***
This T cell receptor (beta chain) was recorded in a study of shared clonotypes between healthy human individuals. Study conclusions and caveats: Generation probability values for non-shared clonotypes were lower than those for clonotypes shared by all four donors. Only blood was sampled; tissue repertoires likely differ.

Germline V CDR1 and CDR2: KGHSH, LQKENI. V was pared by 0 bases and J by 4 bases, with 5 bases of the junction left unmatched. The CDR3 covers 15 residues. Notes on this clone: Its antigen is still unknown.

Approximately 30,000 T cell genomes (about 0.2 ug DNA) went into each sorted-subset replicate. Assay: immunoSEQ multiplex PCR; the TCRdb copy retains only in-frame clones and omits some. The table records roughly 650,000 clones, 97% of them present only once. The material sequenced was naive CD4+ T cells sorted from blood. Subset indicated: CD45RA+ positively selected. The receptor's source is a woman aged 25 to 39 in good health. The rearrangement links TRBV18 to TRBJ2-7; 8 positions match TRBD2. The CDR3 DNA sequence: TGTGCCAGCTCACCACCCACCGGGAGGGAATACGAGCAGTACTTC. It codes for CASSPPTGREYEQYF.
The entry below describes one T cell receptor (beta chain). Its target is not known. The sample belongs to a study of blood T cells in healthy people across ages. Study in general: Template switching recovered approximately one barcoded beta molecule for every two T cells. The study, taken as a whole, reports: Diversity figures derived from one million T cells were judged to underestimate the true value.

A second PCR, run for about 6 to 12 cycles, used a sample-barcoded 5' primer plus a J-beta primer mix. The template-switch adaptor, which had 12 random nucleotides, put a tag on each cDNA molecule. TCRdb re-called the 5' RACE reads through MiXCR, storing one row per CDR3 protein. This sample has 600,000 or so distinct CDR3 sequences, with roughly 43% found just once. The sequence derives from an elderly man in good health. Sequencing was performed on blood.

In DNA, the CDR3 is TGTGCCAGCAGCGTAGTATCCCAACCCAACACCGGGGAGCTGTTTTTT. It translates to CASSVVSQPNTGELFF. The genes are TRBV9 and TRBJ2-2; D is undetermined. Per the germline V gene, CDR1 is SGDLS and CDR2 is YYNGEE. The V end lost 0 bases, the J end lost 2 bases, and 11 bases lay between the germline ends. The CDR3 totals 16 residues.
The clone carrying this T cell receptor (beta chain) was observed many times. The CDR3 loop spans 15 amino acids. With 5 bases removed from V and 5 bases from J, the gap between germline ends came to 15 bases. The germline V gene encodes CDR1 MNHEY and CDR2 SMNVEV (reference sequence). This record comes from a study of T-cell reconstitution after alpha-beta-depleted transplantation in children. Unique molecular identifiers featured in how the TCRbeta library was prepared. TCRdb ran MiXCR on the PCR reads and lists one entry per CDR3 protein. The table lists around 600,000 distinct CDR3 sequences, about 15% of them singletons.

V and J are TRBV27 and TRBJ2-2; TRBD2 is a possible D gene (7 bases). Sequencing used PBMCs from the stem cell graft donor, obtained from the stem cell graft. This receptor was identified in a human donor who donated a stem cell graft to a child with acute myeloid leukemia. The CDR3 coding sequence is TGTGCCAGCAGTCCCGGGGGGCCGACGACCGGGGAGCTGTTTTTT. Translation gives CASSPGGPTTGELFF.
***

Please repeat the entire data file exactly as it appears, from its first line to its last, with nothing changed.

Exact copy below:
This T cell receptor (beta chain) was recorded in a study of shared clonotypes between healthy human individuals. Study conclusions and caveats: Generation probability values for non-shared clonotypes were lower than those for clonotypes shared by all four donors. Only blood was sampled; tissue repertoires likely differ.

Germline V CDR1 and CDR2: KGHSH, LQKENI. V was pared by 0 bases and J by 4 bases, with 5 bases of the junction left unmatched. The CDR3 covers 15 residues. Notes on this clone: Its antigen is still unknown.

Approximately 30,000 T cell genomes (about 0.2 ug DNA) went into each sorted-subset replicate. Assay: immunoSEQ multiplex PCR; the TCRdb copy retains only in-frame clones and omits some. The table records roughly 650,000 clones, 97% of them present only once. The material sequenced was naive CD4+ T cells sorted from blood. Subset indicated: CD45RA+ positively selected. The receptor's source is a woman aged 25 to 39 in good health. The rearrangement links TRBV18 to TRBJ2-7; 8 positions match TRBD2. The CDR3 DNA sequence: TGTGCCAGCTCACCACCCACCGGGAGGGAATACGAGCAGTACTTC. It codes for CASSPPTGREYEQYF.
The entry below describes one T cell receptor (beta chain). Its target is not known. The sample belongs to a study of blood T cells in healthy people across ages. Study in general: Template switching recovered approximately one barcoded beta molecule for every two T cells. The study, taken as a whole, reports: Diversity figures derived from one million T cells were judged to underestimate the true value.

A second PCR, run for about 6 to 12 cycles, used a sample-barcoded 5' primer plus a J-beta primer mix. The template-switch adaptor, which had 12 random nucleotides, put a tag on each cDNA molecule. TCRdb re-called the 5' RACE reads through MiXCR, storing one row per CDR3 protein. This sample has 600,000 or so distinct CDR3 sequences, with roughly 43% found just once. The sequence derives from an elderly man in good health. Sequencing was performed on blood.

In DNA, the CDR3 is TGTGCCAGCAGCGTAGTATCCCAACCCAACACCGGGGAGCTGTTTTTT. It translates to CASSVVSQPNTGELFF. The genes are TRBV9 and TRBJ2-2; D is undetermined. Per the germline V gene, CDR1 is SGDLS and CDR2 is YYNGEE. The V end lost 0 bases, the J end lost 2 bases, and 11 bases lay between the germline ends. The CDR3 totals 16 residues.
The clone carrying this T cell receptor (beta chain) was observed many times. The CDR3 loop spans 15 amino acids. With 5 bases removed from V and 5 bases from J, the gap between germline ends came to 15 bases. The germline V gene encodes CDR1 MNHEY and CDR2 SMNVEV (reference sequence). This record comes from a study of T-cell reconstitution after alpha-beta-depleted transplantation in children. Unique molecular identifiers featured in how the TCRbeta library was prepared. TCRdb ran MiXCR on the PCR reads and lists one entry per CDR3 protein. The table lists around 600,000 distinct CDR3 sequences, about 15% of them singletons.

V and J are TRBV27 and TRBJ2-2; TRBD2 is a possible D gene (7 bases). Sequencing used PBMCs from the stem cell graft donor, obtained from the stem cell graft. This receptor was identified in a human donor who donated a stem cell graft to a child with acute myeloid leukemia. The CDR3 coding sequence is TGTGCCAGCAGTCCCGGGGGGCCGACGACCGGGGAGCTGTTTTTT. Translation gives CASSPGGPTTGELFF.